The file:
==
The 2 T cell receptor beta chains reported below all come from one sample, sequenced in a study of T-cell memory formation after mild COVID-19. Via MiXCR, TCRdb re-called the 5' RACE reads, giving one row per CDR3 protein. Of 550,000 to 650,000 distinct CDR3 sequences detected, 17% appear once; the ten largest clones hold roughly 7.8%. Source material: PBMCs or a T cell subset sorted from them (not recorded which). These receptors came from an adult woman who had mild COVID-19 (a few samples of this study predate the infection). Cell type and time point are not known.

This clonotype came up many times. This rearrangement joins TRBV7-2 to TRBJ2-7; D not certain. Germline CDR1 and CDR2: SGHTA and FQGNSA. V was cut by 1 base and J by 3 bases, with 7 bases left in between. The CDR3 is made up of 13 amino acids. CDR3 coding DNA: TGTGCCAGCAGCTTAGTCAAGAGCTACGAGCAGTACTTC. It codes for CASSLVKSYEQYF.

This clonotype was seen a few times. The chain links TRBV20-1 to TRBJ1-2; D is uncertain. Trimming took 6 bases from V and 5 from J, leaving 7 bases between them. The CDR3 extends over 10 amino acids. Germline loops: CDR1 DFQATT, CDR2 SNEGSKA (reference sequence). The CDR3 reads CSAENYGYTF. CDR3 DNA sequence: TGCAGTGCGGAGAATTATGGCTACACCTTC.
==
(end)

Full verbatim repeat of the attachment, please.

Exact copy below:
The 2 T cell receptor beta chains reported below all come from one sample, sequenced in a study of T-cell memory formation after mild COVID-19. Via MiXCR, TCRdb re-called the 5' RACE reads, giving one row per CDR3 protein. Of 550,000 to 650,000 distinct CDR3 sequences detected, 17% appear once; the ten largest clones hold roughly 7.8%. Source material: PBMCs or a T cell subset sorted from them (not recorded which). These receptors came from an adult woman who had mild COVID-19 (a few samples of this study predate the infection). Cell type and time point are not known.

This clonotype came up many times. This rearrangement joins TRBV7-2 to TRBJ2-7; D not certain. Germline CDR1 and CDR2: SGHTA and FQGNSA. V was cut by 1 base and J by 3 bases, with 7 bases left in between. The CDR3 is made up of 13 amino acids. CDR3 coding DNA: TGTGCCAGCAGCTTAGTCAAGAGCTACGAGCAGTACTTC. It codes for CASSLVKSYEQYF.

This clonotype was seen a few times. The chain links TRBV20-1 to TRBJ1-2; D is uncertain. Trimming took 6 bases from V and 5 from J, leaving 7 bases between them. The CDR3 extends over 10 amino acids. Germline loops: CDR1 DFQATT, CDR2 SNEGSKA (reference sequence). The CDR3 reads CSAENYGYTF. CDR3 DNA sequence: TGCAGTGCGGAGAATTATGGCTACACCTTC.